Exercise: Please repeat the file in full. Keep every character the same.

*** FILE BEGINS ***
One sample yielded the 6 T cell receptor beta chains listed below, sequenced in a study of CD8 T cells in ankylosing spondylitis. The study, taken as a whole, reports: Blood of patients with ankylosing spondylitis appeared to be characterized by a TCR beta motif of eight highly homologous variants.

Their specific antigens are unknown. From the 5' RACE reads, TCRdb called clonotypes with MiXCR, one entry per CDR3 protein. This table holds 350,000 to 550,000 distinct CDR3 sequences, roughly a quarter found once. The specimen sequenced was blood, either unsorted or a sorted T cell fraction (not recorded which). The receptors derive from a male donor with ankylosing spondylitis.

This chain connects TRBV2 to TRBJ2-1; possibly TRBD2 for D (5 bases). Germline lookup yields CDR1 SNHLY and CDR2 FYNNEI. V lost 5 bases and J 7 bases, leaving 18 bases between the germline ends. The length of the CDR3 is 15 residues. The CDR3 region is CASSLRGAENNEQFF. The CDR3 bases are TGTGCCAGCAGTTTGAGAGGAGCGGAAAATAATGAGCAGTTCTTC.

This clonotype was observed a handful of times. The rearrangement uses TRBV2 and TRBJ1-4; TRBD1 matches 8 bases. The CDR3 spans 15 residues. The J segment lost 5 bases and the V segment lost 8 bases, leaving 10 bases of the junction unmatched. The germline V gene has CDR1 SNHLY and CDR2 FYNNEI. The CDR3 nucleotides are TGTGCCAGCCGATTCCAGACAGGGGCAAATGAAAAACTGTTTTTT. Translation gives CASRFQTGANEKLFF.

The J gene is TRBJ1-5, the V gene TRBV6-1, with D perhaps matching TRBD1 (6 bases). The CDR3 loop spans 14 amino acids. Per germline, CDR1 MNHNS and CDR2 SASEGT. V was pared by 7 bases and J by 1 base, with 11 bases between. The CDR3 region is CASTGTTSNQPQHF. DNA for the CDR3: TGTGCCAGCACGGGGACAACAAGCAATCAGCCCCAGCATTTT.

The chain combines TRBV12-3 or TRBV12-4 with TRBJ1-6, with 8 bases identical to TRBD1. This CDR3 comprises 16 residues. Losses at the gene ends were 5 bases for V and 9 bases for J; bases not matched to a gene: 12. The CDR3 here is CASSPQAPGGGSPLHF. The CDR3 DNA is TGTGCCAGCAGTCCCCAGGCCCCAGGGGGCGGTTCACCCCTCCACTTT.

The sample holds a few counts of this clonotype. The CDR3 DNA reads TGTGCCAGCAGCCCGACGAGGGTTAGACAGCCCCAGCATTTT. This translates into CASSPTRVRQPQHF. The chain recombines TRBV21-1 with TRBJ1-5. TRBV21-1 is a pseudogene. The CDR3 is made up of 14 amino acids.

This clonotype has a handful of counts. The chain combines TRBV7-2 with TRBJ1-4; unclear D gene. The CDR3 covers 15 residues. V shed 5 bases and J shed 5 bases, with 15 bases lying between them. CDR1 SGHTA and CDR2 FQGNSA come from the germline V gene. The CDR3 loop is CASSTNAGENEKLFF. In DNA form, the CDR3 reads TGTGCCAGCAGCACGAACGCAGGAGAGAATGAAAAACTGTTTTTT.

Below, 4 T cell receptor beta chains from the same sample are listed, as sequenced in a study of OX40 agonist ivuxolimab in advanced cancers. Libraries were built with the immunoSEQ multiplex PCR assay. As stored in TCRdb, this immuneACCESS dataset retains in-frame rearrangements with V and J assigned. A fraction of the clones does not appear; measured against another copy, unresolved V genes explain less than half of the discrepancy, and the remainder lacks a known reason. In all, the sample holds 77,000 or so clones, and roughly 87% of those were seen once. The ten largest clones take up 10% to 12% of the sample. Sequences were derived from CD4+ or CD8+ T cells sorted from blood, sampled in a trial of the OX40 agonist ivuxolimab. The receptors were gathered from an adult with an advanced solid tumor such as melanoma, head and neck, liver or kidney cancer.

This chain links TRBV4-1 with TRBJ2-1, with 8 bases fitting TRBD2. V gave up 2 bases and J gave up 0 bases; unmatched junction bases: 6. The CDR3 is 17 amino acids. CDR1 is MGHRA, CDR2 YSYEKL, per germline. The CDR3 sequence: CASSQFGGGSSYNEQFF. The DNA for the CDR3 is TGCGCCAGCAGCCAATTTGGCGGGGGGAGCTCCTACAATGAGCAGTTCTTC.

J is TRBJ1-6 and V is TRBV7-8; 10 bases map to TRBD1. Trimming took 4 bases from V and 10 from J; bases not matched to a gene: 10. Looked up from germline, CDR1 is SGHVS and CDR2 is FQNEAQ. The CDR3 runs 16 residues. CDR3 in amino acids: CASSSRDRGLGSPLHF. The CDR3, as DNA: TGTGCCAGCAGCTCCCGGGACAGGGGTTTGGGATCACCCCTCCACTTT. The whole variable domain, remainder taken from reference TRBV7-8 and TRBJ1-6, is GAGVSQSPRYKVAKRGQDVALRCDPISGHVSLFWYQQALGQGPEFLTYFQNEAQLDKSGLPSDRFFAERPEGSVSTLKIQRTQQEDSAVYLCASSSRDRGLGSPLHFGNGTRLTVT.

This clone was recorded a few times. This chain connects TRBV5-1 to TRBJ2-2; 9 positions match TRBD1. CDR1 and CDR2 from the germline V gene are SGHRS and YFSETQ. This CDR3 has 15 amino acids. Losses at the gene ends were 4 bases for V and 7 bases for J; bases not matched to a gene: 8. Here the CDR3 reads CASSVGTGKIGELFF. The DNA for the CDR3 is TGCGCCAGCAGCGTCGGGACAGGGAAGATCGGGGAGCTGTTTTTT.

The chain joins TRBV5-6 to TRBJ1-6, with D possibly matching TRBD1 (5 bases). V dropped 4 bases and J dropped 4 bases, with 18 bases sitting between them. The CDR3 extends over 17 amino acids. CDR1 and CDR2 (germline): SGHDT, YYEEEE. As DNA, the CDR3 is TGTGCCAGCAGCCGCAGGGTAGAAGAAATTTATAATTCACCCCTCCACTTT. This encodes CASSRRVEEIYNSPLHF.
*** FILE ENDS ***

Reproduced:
One sample yielded the 6 T cell receptor beta chains listed below, sequenced in a study of CD8 T cells in ankylosing spondylitis. The study, taken as a whole, reports: Blood of patients with ankylosing spondylitis appeared to be characterized by a TCR beta motif of eight highly homologous variants.

Their specific antigens are unknown. From the 5' RACE reads, TCRdb called clonotypes with MiXCR, one entry per CDR3 protein. This table holds 350,000 to 550,000 distinct CDR3 sequences, roughly a quarter found once. The specimen sequenced was blood, either unsorted or a sorted T cell fraction (not recorded which). The receptors derive from a male donor with ankylosing spondylitis.

This chain connects TRBV2 to TRBJ2-1; possibly TRBD2 for D (5 bases). Germline lookup yields CDR1 SNHLY and CDR2 FYNNEI. V lost 5 bases and J 7 bases, leaving 18 bases between the germline ends. The length of the CDR3 is 15 residues. The CDR3 region is CASSLRGAENNEQFF. The CDR3 bases are TGTGCCAGCAGTTTGAGAGGAGCGGAAAATAATGAGCAGTTCTTC.

This clonotype was observed a handful of times. The rearrangement uses TRBV2 and TRBJ1-4; TRBD1 matches 8 bases. The CDR3 spans 15 residues. The J segment lost 5 bases and the V segment lost 8 bases, leaving 10 bases of the junction unmatched. The germline V gene has CDR1 SNHLY and CDR2 FYNNEI. The CDR3 nucleotides are TGTGCCAGCCGATTCCAGACAGGGGCAAATGAAAAACTGTTTTTT. Translation gives CASRFQTGANEKLFF.

The J gene is TRBJ1-5, the V gene TRBV6-1, with D perhaps matching TRBD1 (6 bases). The CDR3 loop spans 14 amino acids. Per germline, CDR1 MNHNS and CDR2 SASEGT. V was pared by 7 bases and J by 1 base, with 11 bases between. The CDR3 region is CASTGTTSNQPQHF. DNA for the CDR3: TGTGCCAGCACGGGGACAACAAGCAATCAGCCCCAGCATTTT.

The chain combines TRBV12-3 or TRBV12-4 with TRBJ1-6, with 8 bases identical to TRBD1. This CDR3 comprises 16 residues. Losses at the gene ends were 5 bases for V and 9 bases for J; bases not matched to a gene: 12. The CDR3 here is CASSPQAPGGGSPLHF. The CDR3 DNA is TGTGCCAGCAGTCCCCAGGCCCCAGGGGGCGGTTCACCCCTCCACTTT.

The sample holds a few counts of this clonotype. The CDR3 DNA reads TGTGCCAGCAGCCCGACGAGGGTTAGACAGCCCCAGCATTTT. This translates into CASSPTRVRQPQHF. The chain recombines TRBV21-1 with TRBJ1-5. TRBV21-1 is a pseudogene. The CDR3 is made up of 14 amino acids.

This clonotype has a handful of counts. The chain combines TRBV7-2 with TRBJ1-4; unclear D gene. The CDR3 covers 15 residues. V shed 5 bases and J shed 5 bases, with 15 bases lying between them. CDR1 SGHTA and CDR2 FQGNSA come from the germline V gene. The CDR3 loop is CASSTNAGENEKLFF. In DNA form, the CDR3 reads TGTGCCAGCAGCACGAACGCAGGAGAGAATGAAAAACTGTTTTTT.

Below, 4 T cell receptor beta chains from the same sample are listed, as sequenced in a study of OX40 agonist ivuxolimab in advanced cancers. Libraries were built with the immunoSEQ multiplex PCR assay. As stored in TCRdb, this immuneACCESS dataset retains in-frame rearrangements with V and J assigned. A fraction of the clones does not appear; measured against another copy, unresolved V genes explain less than half of the discrepancy, and the remainder lacks a known reason. In all, the sample holds 77,000 or so clones, and roughly 87% of those were seen once. The ten largest clones take up 10% to 12% of the sample. Sequences were derived from CD4+ or CD8+ T cells sorted from blood, sampled in a trial of the OX40 agonist ivuxolimab. The receptors were gathered from an adult with an advanced solid tumor such as melanoma, head and neck, liver or kidney cancer.

This chain links TRBV4-1 with TRBJ2-1, with 8 bases fitting TRBD2. V gave up 2 bases and J gave up 0 bases; unmatched junction bases: 6. The CDR3 is 17 amino acids. CDR1 is MGHRA, CDR2 YSYEKL, per germline. The CDR3 sequence: CASSQFGGGSSYNEQFF. The DNA for the CDR3 is TGCGCCAGCAGCCAATTTGGCGGGGGGAGCTCCTACAATGAGCAGTTCTTC.

J is TRBJ1-6 and V is TRBV7-8; 10 bases map to TRBD1. Trimming took 4 bases from V and 10 from J; bases not matched to a gene: 10. Looked up from germline, CDR1 is SGHVS and CDR2 is FQNEAQ. The CDR3 runs 16 residues. CDR3 in amino acids: CASSSRDRGLGSPLHF. The CDR3, as DNA: TGTGCCAGCAGCTCCCGGGACAGGGGTTTGGGATCACCCCTCCACTTT. The whole variable domain, remainder taken from reference TRBV7-8 and TRBJ1-6, is GAGVSQSPRYKVAKRGQDVALRCDPISGHVSLFWYQQALGQGPEFLTYFQNEAQLDKSGLPSDRFFAERPEGSVSTLKIQRTQQEDSAVYLCASSSRDRGLGSPLHFGNGTRLTVT.

This clone was recorded a few times. This chain connects TRBV5-1 to TRBJ2-2; 9 positions match TRBD1. CDR1 and CDR2 from the germline V gene are SGHRS and YFSETQ. This CDR3 has 15 amino acids. Losses at the gene ends were 4 bases for V and 7 bases for J; bases not matched to a gene: 8. Here the CDR3 reads CASSVGTGKIGELFF. The DNA for the CDR3 is TGCGCCAGCAGCGTCGGGACAGGGAAGATCGGGGAGCTGTTTTTT.

The chain joins TRBV5-6 to TRBJ1-6, with D possibly matching TRBD1 (5 bases). V dropped 4 bases and J dropped 4 bases, with 18 bases sitting between them. The CDR3 extends over 17 amino acids. CDR1 and CDR2 (germline): SGHDT, YYEEEE. As DNA, the CDR3 is TGTGCCAGCAGCCGCAGGGTAGAAGAAATTTATAATTCACCCCTCCACTTT. This encodes CASSRRVEEIYNSPLHF.